My sincerest hope is that someone will read this to Thich Nhat Hanh. I hope that my teacher will have a chance to know how he changed my life. This was originally written just after Thay’s stroke.
Years ago as part of my own search for health I started practicing yoga. Along with my Thai massage practice I grew more interested in meditation and Buddhism. Combing through the shelves at the local library I ran across many of your books and thumbed through them as a novice.
Being a westerner Buddhism was new to me. I was more familiar with the stories of Jesus from the New Testament but I was drawn into your way of writing and sharing your spiritual life for the benefit of others. I read more slowly, focused more on your words and slowly things became more clear. You my brother, could see. Your words were not prose, they were poetry in the form of prose. You prodded me to look deeper at life, to live fully and learn to love everyone starting with myself.
I was in a place of great anger. I’d been hit by a drunk driver and had very bad pain. The legal and medical establishment did little to help me and that’s how I stumbled into yoga then meditation to begin with. I was angry at the world, angry at society, angry about war, angry that so much wealth accumulated at the top while people starved at the bottom.
As my practice continued and deepened I grew calm. My clarity increased and my mental focus sharpened. The anger though was still present. I’d not overcome it. If anything it grew. I was confused without teachers to show me the way. The more clear I became internally the more askew the world seemed. My days were spent breathing, doing Thai massage, yoga, fasting and cleanses, open mic standup comedy (to deal with anger) and volunteering with hospice. I did my best just to experience what was going on without judgement. As long as I did not harm others or encourage bad karma I had to process my own stuff. The only way out was through.
I knew from your books and talks that you could see. You hadn’t turned away from the darkness. You stared at it and smiled. You honored the darkness within yourself and integrated it. I’d always been interested in the Vietnam war. Once while giving a report on it in school I was asked by a fellow student if it was actually a war. Puzzled, I answered yes that it was a war and my teacher corrected me and announced that Congress must declare war for it to be a war in the United States. I felt very sad for all those who perished and were injured on either side for what was not considered a war.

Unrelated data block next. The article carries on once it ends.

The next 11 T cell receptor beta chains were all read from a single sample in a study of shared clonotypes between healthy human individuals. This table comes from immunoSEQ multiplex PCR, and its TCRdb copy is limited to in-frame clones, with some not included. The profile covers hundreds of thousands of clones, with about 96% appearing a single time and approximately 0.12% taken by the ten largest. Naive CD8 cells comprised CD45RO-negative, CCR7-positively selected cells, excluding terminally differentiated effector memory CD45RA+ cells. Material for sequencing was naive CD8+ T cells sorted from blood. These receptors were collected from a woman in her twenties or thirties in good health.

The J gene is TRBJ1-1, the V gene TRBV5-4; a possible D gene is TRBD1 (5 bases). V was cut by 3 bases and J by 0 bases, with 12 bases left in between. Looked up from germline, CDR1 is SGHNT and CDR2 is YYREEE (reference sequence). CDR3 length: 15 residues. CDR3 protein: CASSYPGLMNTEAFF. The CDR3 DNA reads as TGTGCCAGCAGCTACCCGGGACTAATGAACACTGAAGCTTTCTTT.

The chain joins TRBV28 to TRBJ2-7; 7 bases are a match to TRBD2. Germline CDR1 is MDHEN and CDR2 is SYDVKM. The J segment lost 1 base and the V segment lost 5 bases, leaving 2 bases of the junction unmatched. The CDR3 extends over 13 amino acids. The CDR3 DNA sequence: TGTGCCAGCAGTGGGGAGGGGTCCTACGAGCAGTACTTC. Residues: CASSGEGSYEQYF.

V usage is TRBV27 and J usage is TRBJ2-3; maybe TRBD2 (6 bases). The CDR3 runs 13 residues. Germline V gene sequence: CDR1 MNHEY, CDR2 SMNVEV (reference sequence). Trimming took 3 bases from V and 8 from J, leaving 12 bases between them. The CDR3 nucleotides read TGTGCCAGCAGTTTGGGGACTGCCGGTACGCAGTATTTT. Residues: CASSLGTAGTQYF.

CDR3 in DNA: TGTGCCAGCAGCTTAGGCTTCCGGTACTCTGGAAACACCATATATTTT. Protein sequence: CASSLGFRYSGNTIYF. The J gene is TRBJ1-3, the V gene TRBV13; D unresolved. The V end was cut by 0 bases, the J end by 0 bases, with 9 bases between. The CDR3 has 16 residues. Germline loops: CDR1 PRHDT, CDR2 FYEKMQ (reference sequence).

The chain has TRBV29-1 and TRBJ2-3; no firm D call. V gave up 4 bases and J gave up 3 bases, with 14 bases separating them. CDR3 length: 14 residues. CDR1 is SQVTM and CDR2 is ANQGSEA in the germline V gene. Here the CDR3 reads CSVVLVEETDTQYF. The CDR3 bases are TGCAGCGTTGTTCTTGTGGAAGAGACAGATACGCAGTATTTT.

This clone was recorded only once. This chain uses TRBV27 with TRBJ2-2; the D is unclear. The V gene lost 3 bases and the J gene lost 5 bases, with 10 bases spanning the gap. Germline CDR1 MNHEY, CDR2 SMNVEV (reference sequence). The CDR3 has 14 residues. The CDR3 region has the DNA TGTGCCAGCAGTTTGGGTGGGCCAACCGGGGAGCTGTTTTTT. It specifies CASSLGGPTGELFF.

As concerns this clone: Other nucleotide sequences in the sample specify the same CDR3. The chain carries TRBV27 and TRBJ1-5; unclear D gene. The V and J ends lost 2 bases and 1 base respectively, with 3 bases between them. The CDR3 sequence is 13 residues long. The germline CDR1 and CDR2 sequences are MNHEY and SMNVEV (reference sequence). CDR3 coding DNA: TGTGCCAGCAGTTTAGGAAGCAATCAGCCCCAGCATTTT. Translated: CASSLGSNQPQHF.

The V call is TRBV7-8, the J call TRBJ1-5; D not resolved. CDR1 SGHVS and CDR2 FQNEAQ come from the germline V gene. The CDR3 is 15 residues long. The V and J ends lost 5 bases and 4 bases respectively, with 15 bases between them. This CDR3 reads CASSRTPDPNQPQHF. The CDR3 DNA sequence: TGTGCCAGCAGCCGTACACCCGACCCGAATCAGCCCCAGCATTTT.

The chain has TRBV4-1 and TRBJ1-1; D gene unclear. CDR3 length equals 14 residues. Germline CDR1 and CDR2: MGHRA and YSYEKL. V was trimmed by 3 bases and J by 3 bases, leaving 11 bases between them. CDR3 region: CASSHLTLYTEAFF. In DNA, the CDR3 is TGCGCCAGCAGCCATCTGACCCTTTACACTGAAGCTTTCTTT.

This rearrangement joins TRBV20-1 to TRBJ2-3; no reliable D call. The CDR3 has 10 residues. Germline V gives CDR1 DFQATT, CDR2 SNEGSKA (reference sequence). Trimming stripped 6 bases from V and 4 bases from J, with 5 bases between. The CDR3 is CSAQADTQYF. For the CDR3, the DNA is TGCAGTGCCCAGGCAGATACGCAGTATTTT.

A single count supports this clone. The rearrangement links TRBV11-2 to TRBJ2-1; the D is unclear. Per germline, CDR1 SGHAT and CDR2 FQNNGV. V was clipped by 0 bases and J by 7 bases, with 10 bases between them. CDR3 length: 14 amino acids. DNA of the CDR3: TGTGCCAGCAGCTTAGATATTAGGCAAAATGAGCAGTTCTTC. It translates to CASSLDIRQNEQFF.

I’d seen footage from My Lai. I’d seen the photo of a small girl running naked through the street because she’d been burned by napalm that my government used tax dollars to produce. I’d seen the footage of the monk, lighting himself on fire in protest. All of that, I knew you’d seen it. I knew that you had not closed your eyes, had not hardened your heart and chose the side of humanity rather than the division of north or south Vietnam. You saw all of it deeply and allowed the sadness to push you further into your practice, into meditation and to love all deeply.
Knowing all of that I remember reading one of you books and encountering this idea, “The world is perfect just as it is.” I read this. I backed up and read it again. I knew you’d seen all I’ve previously mentioned. Could it be? I grew angry. I became furious at you for writing such a thing in your book. I do not recall what book it was since I read so many but I was so angry with you.
Thay, I wanted to fight you. I wanted to roll up my fists and punch you to make you take it all back. “The world is perfect just as it is.” How could you say such a thing? That’s horrible! How could you see all that darkness and declare that things were perfect just as they are? I was so angry. It took me weeks of thinking, pondering, yoga and meditation to relax and not be so upset with you.